As much as I wish I could surround my kids in bubble wrap and prevent them from ever suffering, I can’t. Pain happens—to all young people. As a parent, the question then becomes, How do I stand—or sit or maybe sometimes crawl—with my kids when they face failure and struggle?
Last week, a faculty friend described a cheer he and his wife have taught their three elementary-aged children. Either parent will yell out, “How do we learn?”
All three of their children respond in unison, “Failure.”
Three cheers for failure as a learning tool!
Fast forward a few decades of development to another colleague whose children are entering young adulthood. Not too long ago, one of his kids described one of her most vivid memories of his parenting.
It wasn’t his wise words. Or his astute questions.
It was the way he knelt next to her bed and held her when she felt too overwhelmed to pull back the covers and face the day before her.
In both cases, I applaud these parents (both of whom happen to be dads) who are helping their kids embrace failure and struggle—and sitting with them when the failure and struggle feel just too overwhelming.
Empathy is about with.
In order to better love and care for young people, we at FYI are trying to learn how to empathize with them—and train other leaders and parents to do the same. Last week we gathered with some sharp youth leaders to watch this video on empathy featuring the insights and voice of Brene Brown.
As the video makes clear, when we feel like we are in a pit, we don’t need someone to try to make us feel better. Or to offer us a sandwich. We need someone who literally feels with us in our pain.
As much as I respect Brene Brown (and have devoured her writing), a few youth leaders pointed out that maybe this video is a bit off. Sometimes saying to someone in a pit, “I know what it’s like down there,” feels either forced or inaccurate (more often than not, we haven’t walked through exactly what they are facing).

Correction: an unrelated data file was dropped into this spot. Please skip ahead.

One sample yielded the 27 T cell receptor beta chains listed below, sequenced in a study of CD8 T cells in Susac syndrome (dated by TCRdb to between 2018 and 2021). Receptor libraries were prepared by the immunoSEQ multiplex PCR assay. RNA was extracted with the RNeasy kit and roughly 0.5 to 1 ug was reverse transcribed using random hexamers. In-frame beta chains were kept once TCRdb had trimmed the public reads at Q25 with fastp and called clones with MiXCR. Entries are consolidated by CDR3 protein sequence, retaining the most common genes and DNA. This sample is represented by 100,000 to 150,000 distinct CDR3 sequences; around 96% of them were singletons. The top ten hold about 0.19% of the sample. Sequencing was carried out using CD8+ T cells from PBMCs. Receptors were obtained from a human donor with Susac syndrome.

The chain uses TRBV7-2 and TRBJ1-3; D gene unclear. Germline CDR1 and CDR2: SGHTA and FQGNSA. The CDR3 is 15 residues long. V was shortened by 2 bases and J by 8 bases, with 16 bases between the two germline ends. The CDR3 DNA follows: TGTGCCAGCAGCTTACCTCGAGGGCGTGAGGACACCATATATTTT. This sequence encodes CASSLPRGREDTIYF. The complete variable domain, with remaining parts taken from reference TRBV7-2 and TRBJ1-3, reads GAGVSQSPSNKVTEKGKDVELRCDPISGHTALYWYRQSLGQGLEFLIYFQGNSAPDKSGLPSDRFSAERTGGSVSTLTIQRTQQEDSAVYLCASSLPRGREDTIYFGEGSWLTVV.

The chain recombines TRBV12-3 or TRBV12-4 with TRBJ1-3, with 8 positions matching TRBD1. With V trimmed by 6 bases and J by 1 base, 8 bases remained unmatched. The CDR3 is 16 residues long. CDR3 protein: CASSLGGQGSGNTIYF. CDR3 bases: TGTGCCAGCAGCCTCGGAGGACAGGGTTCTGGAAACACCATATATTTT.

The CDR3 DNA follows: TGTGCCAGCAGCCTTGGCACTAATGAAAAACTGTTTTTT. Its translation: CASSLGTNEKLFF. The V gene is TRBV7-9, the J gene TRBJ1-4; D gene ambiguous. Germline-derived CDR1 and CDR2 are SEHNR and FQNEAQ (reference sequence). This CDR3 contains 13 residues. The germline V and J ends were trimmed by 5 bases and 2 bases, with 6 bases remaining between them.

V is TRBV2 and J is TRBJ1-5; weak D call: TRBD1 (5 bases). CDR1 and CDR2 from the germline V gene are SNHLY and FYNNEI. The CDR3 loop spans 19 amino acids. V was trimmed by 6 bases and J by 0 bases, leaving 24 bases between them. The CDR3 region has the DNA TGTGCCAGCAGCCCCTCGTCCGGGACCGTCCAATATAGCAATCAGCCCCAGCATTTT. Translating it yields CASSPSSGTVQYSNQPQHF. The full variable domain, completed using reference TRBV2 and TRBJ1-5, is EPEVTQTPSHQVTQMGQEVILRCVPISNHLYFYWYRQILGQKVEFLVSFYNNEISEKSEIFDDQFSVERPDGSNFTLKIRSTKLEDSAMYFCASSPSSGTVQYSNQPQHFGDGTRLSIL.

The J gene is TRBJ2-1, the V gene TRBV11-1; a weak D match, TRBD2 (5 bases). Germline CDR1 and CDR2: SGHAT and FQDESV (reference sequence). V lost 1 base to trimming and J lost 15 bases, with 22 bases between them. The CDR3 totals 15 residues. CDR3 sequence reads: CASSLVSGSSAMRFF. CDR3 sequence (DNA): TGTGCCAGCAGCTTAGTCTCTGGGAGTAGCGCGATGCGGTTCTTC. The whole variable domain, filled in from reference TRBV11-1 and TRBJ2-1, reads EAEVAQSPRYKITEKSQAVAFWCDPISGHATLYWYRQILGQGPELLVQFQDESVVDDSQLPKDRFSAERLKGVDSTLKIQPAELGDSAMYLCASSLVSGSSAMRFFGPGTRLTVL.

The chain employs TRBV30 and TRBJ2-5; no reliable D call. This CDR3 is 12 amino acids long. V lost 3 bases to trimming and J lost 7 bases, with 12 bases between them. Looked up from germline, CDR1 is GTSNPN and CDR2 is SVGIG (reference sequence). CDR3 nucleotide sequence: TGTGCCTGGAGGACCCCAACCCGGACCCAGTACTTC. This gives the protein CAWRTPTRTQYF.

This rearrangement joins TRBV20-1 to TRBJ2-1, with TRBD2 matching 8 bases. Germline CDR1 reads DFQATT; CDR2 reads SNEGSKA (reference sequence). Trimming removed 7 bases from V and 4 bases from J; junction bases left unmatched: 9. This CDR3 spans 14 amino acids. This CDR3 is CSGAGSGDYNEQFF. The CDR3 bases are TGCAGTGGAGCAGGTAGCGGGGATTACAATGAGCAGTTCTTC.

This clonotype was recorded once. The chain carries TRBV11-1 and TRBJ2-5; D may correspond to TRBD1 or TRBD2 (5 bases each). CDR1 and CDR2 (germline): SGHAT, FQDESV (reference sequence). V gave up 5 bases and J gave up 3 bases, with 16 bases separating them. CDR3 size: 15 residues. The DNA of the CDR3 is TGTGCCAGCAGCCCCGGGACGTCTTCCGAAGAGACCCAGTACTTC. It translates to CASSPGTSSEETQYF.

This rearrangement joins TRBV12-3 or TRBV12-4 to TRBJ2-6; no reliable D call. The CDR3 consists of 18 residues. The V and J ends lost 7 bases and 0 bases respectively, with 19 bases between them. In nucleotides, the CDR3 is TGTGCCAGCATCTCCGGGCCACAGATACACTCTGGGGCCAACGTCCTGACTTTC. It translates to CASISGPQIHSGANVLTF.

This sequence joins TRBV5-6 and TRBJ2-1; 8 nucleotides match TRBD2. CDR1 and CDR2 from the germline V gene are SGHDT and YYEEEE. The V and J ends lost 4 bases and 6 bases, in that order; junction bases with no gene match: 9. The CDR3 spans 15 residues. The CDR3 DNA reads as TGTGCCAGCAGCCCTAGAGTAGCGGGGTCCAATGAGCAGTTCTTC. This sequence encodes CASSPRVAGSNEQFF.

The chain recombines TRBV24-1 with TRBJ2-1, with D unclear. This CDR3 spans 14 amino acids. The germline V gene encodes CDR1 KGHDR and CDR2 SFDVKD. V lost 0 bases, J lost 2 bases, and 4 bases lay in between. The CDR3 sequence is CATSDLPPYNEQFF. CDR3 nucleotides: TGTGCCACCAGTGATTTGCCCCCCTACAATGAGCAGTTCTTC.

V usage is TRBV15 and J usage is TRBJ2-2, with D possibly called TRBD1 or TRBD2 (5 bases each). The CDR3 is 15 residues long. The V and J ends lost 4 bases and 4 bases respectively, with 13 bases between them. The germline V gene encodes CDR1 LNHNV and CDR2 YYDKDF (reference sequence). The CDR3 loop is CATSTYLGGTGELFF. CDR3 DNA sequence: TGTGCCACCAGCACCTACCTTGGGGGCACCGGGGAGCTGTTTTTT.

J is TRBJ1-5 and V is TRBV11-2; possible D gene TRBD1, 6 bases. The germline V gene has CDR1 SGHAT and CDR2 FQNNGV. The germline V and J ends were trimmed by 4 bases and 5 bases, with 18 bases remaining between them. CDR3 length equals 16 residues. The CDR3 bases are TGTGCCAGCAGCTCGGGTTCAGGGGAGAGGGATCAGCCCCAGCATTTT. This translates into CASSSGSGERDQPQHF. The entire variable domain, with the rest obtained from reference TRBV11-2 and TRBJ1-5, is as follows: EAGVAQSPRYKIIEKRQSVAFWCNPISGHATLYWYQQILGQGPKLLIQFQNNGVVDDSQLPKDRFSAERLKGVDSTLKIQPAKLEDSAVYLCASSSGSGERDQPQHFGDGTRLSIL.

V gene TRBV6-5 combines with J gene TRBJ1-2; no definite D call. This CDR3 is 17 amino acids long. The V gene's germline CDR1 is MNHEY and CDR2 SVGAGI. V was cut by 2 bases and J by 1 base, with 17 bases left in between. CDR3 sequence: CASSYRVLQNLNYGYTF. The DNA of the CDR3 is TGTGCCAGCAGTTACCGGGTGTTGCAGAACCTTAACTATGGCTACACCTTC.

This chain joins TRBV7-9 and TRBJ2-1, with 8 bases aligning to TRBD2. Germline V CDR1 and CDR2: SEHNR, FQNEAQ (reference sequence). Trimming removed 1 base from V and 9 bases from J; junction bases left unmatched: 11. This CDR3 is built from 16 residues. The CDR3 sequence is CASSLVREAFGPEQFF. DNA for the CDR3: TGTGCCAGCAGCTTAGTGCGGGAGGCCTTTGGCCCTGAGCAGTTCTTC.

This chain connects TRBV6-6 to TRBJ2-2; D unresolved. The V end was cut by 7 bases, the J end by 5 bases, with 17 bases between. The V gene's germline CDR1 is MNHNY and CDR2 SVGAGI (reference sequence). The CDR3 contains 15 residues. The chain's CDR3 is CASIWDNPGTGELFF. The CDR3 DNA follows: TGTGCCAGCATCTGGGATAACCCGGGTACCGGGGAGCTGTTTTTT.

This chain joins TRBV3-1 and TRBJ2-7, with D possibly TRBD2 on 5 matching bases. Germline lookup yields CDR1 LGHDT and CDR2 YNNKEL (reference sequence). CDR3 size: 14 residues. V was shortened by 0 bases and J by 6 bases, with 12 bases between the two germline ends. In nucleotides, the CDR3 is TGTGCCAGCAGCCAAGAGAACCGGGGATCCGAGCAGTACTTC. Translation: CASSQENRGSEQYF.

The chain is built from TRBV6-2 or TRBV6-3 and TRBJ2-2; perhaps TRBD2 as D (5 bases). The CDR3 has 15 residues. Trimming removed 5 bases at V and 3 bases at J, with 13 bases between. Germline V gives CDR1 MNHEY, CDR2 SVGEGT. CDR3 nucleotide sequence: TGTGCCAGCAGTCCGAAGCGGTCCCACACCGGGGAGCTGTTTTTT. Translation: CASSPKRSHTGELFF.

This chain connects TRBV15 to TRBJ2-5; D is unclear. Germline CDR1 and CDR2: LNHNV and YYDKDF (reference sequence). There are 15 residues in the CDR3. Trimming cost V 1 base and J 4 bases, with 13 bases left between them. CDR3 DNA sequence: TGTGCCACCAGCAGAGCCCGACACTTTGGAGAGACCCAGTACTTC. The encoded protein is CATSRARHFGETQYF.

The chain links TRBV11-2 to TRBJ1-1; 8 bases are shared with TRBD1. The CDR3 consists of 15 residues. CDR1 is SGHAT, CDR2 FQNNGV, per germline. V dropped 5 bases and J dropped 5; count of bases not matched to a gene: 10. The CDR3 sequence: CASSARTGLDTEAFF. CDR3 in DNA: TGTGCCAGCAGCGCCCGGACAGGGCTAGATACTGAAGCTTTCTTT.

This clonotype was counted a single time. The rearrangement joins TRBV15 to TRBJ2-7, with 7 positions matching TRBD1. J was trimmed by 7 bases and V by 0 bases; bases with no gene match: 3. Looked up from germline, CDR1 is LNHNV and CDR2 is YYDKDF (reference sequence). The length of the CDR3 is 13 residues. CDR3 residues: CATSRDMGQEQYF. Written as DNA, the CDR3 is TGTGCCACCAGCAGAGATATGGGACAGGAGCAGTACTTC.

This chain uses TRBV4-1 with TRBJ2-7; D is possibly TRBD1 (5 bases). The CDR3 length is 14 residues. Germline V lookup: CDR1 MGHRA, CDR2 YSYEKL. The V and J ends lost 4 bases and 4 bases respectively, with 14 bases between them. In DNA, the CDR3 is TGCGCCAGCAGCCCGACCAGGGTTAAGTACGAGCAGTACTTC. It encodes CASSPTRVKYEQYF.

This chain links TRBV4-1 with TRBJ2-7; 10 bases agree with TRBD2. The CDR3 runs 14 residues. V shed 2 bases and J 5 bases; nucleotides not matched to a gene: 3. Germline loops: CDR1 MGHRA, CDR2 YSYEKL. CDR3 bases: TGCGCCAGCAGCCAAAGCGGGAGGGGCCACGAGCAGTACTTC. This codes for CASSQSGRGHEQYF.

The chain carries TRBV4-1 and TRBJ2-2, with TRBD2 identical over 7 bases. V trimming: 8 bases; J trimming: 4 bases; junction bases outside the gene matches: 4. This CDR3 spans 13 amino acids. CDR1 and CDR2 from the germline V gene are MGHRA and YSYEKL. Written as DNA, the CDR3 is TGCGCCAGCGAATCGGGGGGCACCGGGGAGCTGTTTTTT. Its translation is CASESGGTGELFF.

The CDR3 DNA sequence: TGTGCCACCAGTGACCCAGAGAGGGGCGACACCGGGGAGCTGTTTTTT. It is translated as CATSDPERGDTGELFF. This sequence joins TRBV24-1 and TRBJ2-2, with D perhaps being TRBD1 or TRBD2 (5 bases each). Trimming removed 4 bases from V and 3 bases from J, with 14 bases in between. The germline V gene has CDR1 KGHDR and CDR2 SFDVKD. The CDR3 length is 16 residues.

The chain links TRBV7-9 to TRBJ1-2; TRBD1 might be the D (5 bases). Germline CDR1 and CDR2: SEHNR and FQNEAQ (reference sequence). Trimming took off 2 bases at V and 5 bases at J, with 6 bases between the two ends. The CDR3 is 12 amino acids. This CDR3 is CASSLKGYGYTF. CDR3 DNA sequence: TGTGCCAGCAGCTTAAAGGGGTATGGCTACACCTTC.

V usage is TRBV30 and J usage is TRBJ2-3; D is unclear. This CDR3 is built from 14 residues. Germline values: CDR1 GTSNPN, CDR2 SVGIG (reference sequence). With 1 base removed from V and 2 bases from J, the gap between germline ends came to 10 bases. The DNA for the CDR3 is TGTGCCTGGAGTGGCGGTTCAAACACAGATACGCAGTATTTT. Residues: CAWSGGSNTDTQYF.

But the second part of her sentence is 100% true: it’s important to communicate to people who feel like they are in a pit that “you’re not alone.”
If you’ve journeyed with young people, you’ve likely been near them when they felt overwhelmed with failure and struggle. But being near them isn’t enough. The goal is to help them feel like we are with them.
Being *near* young people isn't enough. We must help them feel like we are *with* them. (tweet that)
What can you do to help young people who feel stuck in a pit?
1. Don’t try to fix or solve their problems immediately.
It’s tempting. You’re the adult. And you might have a really good solution for what ails your favorite young person. But diving in to fix the problem too soon—without empathizing first—might create a short-term win but also a long-term feeling of emotional distance and relational separation.
2. Physically communicate you are with them.
Eye contact, hugs, even how you sit are all crucial in helping young people sense you care. Show young people how much you care by nodding gently as they share and periodically summarizing the emotions and thoughts you hear them expressing.
3. Invite, but don’t force, them to talk about how they are feeling.
Sometimes they will want to; other times they go radio silent. When it’s the latter, don’t push too much. Wait. Talk about other things. And see how your conversation unfolds.
4. Maybe, just maybe, see if they can identify a next step to take.
The key is that they identify the next step and not you. And they do so on their terms and their timetable, not yours. For some young people, that next step might be to talk with their parents about what they are feeling.
5. Pray and let them know you are praying.
Talk to God about them as much as you talk to them about God. Text them to let them know you are praying for them.
6. Show them you haven’t forgotten them.
Nothing spells lack of care like pouring your soul out to another person and then not hearing from that person for a few weeks or longer. A day or two after a young person shares their struggles with you, reach out and let them know you’re thinking of them. Do the same thing a week later. And a week after that.
What else do you do to let young people know you are with them in the pit?
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